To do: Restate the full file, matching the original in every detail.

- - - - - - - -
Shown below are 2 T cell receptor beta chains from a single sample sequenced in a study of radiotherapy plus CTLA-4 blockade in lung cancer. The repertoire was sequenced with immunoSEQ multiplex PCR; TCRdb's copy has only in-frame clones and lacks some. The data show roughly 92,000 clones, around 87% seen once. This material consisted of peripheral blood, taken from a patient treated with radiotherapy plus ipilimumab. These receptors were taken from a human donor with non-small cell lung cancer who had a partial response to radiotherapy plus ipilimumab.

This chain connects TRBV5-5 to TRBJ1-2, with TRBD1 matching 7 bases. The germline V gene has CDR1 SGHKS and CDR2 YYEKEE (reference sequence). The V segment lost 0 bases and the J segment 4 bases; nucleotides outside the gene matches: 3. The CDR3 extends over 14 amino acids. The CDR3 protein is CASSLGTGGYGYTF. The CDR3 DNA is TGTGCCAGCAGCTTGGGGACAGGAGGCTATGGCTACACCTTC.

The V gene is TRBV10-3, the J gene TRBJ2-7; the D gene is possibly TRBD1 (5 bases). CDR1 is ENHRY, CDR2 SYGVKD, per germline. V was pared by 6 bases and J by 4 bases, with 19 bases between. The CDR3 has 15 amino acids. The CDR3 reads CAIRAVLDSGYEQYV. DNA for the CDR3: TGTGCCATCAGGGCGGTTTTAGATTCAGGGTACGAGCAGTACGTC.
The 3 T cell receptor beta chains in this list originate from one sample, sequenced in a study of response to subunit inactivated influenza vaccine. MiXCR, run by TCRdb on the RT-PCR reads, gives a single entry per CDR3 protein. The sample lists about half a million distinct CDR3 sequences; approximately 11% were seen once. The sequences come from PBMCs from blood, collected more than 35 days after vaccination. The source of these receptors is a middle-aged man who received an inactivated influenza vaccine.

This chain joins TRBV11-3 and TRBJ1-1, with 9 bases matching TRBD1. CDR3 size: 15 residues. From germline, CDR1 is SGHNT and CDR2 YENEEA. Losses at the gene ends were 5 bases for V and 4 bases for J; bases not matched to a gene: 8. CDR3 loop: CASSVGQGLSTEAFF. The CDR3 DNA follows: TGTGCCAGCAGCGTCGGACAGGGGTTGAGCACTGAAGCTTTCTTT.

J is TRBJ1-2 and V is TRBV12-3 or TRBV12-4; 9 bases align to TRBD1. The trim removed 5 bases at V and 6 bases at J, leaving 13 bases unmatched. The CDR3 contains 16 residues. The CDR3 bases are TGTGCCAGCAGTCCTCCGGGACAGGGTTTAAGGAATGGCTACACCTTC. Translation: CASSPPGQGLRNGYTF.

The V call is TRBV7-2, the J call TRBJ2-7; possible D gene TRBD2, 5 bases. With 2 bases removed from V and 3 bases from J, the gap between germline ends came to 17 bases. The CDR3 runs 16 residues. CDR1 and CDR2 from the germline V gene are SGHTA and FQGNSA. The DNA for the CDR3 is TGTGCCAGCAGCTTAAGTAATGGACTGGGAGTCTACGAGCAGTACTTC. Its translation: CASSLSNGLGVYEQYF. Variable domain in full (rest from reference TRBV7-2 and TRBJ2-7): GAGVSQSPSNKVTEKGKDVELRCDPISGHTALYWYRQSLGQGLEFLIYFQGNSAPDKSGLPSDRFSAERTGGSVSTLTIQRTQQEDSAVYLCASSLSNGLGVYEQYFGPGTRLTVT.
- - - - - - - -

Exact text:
Shown below are 2 T cell receptor beta chains from a single sample sequenced in a study of radiotherapy plus CTLA-4 blockade in lung cancer. The repertoire was sequenced with immunoSEQ multiplex PCR; TCRdb's copy has only in-frame clones and lacks some. The data show roughly 92,000 clones, around 87% seen once. This material consisted of peripheral blood, taken from a patient treated with radiotherapy plus ipilimumab. These receptors were taken from a human donor with non-small cell lung cancer who had a partial response to radiotherapy plus ipilimumab.

This chain connects TRBV5-5 to TRBJ1-2, with TRBD1 matching 7 bases. The germline V gene has CDR1 SGHKS and CDR2 YYEKEE (reference sequence). The V segment lost 0 bases and the J segment 4 bases; nucleotides outside the gene matches: 3. The CDR3 extends over 14 amino acids. The CDR3 protein is CASSLGTGGYGYTF. The CDR3 DNA is TGTGCCAGCAGCTTGGGGACAGGAGGCTATGGCTACACCTTC.

The V gene is TRBV10-3, the J gene TRBJ2-7; the D gene is possibly TRBD1 (5 bases). CDR1 is ENHRY, CDR2 SYGVKD, per germline. V was pared by 6 bases and J by 4 bases, with 19 bases between. The CDR3 has 15 amino acids. The CDR3 reads CAIRAVLDSGYEQYV. DNA for the CDR3: TGTGCCATCAGGGCGGTTTTAGATTCAGGGTACGAGCAGTACGTC.
The 3 T cell receptor beta chains in this list originate from one sample, sequenced in a study of response to subunit inactivated influenza vaccine. MiXCR, run by TCRdb on the RT-PCR reads, gives a single entry per CDR3 protein. The sample lists about half a million distinct CDR3 sequences; approximately 11% were seen once. The sequences come from PBMCs from blood, collected more than 35 days after vaccination. The source of these receptors is a middle-aged man who received an inactivated influenza vaccine.

This chain joins TRBV11-3 and TRBJ1-1, with 9 bases matching TRBD1. CDR3 size: 15 residues. From germline, CDR1 is SGHNT and CDR2 YENEEA. Losses at the gene ends were 5 bases for V and 4 bases for J; bases not matched to a gene: 8. CDR3 loop: CASSVGQGLSTEAFF. The CDR3 DNA follows: TGTGCCAGCAGCGTCGGACAGGGGTTGAGCACTGAAGCTTTCTTT.

J is TRBJ1-2 and V is TRBV12-3 or TRBV12-4; 9 bases align to TRBD1. The trim removed 5 bases at V and 6 bases at J, leaving 13 bases unmatched. The CDR3 contains 16 residues. The CDR3 bases are TGTGCCAGCAGTCCTCCGGGACAGGGTTTAAGGAATGGCTACACCTTC. Translation: CASSPPGQGLRNGYTF.

The V call is TRBV7-2, the J call TRBJ2-7; possible D gene TRBD2, 5 bases. With 2 bases removed from V and 3 bases from J, the gap between germline ends came to 17 bases. The CDR3 runs 16 residues. CDR1 and CDR2 from the germline V gene are SGHTA and FQGNSA. The DNA for the CDR3 is TGTGCCAGCAGCTTAAGTAATGGACTGGGAGTCTACGAGCAGTACTTC. Its translation: CASSLSNGLGVYEQYF. Variable domain in full (rest from reference TRBV7-2 and TRBJ2-7): GAGVSQSPSNKVTEKGKDVELRCDPISGHTALYWYRQSLGQGLEFLIYFQGNSAPDKSGLPSDRFSAERTGGSVSTLTIQRTQQEDSAVYLCASSLSNGLGVYEQYFGPGTRLTVT.